Some things are different. Although counterintuitive, many of the most popular computer games over the lat 10 or 15 years like Tetris, Myst, Sim City, The Sims, Civilization, Star Craft, World of Warcraft, Eve Online, and Portal are exceptionally complex and nuanced games. Some, like World of Warcraft and Eve Online, are frequently played by hundreds of thousands of people against each other, every day, at all hours, all around the world. With an engaging dystopian plot, the wildly popular and award winning 2007 game Portal requires the player to solve puzzles in a real time, first person, M. C. Escher-esque “three”-spatial-dimension environment with mathematically accurate physics. Bioshock explores, again in a simulated first person 3D environment, a surreal and violent underwater version of Ayn Rand’s worldview. Even games like Guitar Hero require intense levels of concentration and hand-eye coordination. Although “mindless” computer games still do exist, they rarely obtain any measure of success because today’s multi-billion dollar gaming market simply won’t support them for long. Most modern gamers instinctively seek out complexities and challenges that push them to their intellectual, and sometimes physical (twitch response), limit. We are a long away from Space Invaders at the pizza joint circa 1981, even if the dopy expression on the gamer’s face sometimes looks the same. There are certainly some very dumb games, but this rise in complexity for the typical popular game is definitely not a trend in “dumbing down.”
TV has shown some positive intellectual trends as well. It has come a long way since the charming and simple entertainment of I Love Lucy and Three’s Company. Although perhaps offending individual tastes, popular shows like The Office, Lost, Man vs. Wild, Penn and Teller’s Bullshit!, and even American Idol, require surprisingly high cognitive demands to fully enjoy. Many of the most popular shows encourage and reward intense concentration, the ability to make subtle connections, finding patterns, solving puzzles, and the ability to memorize highly detailed information spanning time scales of weeks, months, or even years. And the real time information in these shows often comes fast and non-linearly. Reality shows like Survivor and American Idol add a degree of socio-political and personal engagement that far surpasses typical shows of the golden era of TV. Online social networking trends like Facebook and MySpace, and associated telcom technologies like Blackberries, email, and text-messaging, engage superior multitasking skills and the ability to think quickly and logically in a sometimes non-linear information space. These skills in the past have traditionally been associated with raw intelligence and complexity processing, yet we now take them for granted. People growing up with these tasks perform them as effortlessly as people in the mid-twentieth century used the telephone.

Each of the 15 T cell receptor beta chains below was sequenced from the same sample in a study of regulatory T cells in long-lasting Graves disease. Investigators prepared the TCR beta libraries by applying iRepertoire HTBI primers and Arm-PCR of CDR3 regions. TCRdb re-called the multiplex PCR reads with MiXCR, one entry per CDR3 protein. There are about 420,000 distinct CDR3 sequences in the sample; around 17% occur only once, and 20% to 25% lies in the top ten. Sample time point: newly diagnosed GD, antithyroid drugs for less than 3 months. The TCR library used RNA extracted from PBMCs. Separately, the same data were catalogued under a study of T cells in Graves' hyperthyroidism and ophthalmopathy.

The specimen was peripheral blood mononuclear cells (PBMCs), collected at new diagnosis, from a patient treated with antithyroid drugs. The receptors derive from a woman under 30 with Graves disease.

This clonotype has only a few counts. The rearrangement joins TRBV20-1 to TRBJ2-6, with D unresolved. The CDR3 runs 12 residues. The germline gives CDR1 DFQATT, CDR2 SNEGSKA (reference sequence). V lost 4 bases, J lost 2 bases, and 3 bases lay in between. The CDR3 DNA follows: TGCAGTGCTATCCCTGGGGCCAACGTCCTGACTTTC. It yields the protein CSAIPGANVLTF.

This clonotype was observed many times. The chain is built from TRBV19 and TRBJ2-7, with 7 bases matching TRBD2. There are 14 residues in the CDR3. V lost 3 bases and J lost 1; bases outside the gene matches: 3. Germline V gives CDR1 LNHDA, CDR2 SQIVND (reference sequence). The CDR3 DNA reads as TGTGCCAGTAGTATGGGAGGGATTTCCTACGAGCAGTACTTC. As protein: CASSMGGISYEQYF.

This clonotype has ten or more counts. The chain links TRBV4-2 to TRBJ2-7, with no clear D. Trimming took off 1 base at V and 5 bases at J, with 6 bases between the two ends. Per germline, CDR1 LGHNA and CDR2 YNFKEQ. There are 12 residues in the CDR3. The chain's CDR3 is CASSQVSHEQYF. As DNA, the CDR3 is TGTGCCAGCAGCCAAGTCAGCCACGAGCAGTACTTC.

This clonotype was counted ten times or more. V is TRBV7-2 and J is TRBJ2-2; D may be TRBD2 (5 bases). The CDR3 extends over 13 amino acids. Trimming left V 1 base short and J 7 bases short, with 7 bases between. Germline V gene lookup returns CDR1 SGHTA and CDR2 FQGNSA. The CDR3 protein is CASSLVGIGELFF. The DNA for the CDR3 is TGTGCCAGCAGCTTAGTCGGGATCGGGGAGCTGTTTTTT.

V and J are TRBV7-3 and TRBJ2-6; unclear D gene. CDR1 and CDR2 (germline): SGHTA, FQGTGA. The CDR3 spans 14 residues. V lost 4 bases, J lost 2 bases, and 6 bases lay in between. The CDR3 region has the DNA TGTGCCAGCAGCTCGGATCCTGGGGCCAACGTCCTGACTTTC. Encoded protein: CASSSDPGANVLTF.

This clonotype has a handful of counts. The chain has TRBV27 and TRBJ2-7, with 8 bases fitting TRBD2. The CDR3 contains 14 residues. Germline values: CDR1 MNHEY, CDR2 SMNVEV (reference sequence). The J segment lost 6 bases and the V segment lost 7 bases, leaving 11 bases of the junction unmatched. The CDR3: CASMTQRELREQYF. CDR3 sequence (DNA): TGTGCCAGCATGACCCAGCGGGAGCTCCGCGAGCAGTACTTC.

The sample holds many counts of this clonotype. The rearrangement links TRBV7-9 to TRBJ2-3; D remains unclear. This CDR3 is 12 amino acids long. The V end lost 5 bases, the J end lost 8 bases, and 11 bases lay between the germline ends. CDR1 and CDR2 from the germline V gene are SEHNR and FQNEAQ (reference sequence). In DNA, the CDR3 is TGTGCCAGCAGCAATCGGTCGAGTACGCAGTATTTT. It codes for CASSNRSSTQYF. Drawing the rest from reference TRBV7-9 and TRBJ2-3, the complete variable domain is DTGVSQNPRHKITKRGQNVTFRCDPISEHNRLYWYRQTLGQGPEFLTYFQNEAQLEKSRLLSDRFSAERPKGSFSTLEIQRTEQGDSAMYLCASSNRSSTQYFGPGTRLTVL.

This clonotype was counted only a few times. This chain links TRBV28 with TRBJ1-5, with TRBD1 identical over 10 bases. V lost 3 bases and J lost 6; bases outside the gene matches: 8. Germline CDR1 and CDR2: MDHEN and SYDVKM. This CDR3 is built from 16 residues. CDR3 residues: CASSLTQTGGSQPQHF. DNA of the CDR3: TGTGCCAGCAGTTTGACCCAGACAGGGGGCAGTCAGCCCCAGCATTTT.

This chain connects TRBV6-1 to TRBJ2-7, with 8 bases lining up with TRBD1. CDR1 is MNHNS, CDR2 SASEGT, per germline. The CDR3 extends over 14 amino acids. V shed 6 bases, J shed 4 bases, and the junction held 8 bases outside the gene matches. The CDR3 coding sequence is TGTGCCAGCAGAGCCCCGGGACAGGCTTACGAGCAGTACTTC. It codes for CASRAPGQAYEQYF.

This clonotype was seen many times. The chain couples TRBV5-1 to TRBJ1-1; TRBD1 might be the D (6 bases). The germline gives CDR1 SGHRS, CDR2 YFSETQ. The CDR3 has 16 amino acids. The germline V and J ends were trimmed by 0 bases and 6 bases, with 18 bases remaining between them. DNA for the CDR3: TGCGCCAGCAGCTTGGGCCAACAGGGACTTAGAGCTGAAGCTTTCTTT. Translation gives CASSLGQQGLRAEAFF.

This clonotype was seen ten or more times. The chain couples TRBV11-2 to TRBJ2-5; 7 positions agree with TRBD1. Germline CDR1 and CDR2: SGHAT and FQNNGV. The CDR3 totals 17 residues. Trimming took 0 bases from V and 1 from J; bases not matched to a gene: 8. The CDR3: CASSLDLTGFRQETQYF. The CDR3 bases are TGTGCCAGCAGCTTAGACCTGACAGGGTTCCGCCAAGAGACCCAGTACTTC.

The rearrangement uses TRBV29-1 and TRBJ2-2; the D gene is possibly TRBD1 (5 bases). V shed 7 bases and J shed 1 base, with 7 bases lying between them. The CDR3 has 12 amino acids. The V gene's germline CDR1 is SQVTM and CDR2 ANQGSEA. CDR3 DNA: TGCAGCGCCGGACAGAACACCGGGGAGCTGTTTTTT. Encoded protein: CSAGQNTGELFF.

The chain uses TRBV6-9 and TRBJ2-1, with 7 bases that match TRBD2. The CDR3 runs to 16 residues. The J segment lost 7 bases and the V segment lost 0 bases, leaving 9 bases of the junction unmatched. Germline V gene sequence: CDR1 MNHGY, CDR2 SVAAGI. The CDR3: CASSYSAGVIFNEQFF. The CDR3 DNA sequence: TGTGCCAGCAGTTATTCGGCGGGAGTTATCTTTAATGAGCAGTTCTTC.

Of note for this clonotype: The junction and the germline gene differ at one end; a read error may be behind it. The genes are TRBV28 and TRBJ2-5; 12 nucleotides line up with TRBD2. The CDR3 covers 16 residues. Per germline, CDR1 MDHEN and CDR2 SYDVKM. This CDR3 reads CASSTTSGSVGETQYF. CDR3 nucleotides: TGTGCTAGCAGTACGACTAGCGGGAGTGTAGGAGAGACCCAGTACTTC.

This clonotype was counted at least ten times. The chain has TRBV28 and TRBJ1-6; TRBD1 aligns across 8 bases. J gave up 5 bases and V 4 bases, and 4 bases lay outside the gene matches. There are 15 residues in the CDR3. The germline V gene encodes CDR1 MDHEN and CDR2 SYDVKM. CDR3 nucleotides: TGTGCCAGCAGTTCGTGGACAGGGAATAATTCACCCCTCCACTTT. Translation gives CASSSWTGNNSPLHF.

But there seems to be a paradox. The data show people are getting smarter by some traditional measures of intelligence, but yet many people still have this distinct sensation our culture is getting dumber. Some of it is subjective. Based on the unintended message of Allen’s Dumbth, it is clear what people generally mean by “dumb” is really just a reaction to other people not behaving how we personally would like them to behave. The late Steve Allen was a sharp polymath, but this book is nothing more than a curmudgeonly rant. The “get off my lawn” or “kids these days” subjective grumblings certainly plays a role in some interpretations of “dumb.” This sensation is sometimes fleeting, based on our own internal standards at an instant in time, which often have no objective basis. Labeling people “dumb” and accusing society of “dumbing down” may also be some kind of psychological defense mechanism. Paraphrasing the words of George Carlin, people who drive faster than us are “maniacs” and people who drive more slowly are “idiots.”  That subjective sentiment obviously applies to the notion of “dumbness” to some degree.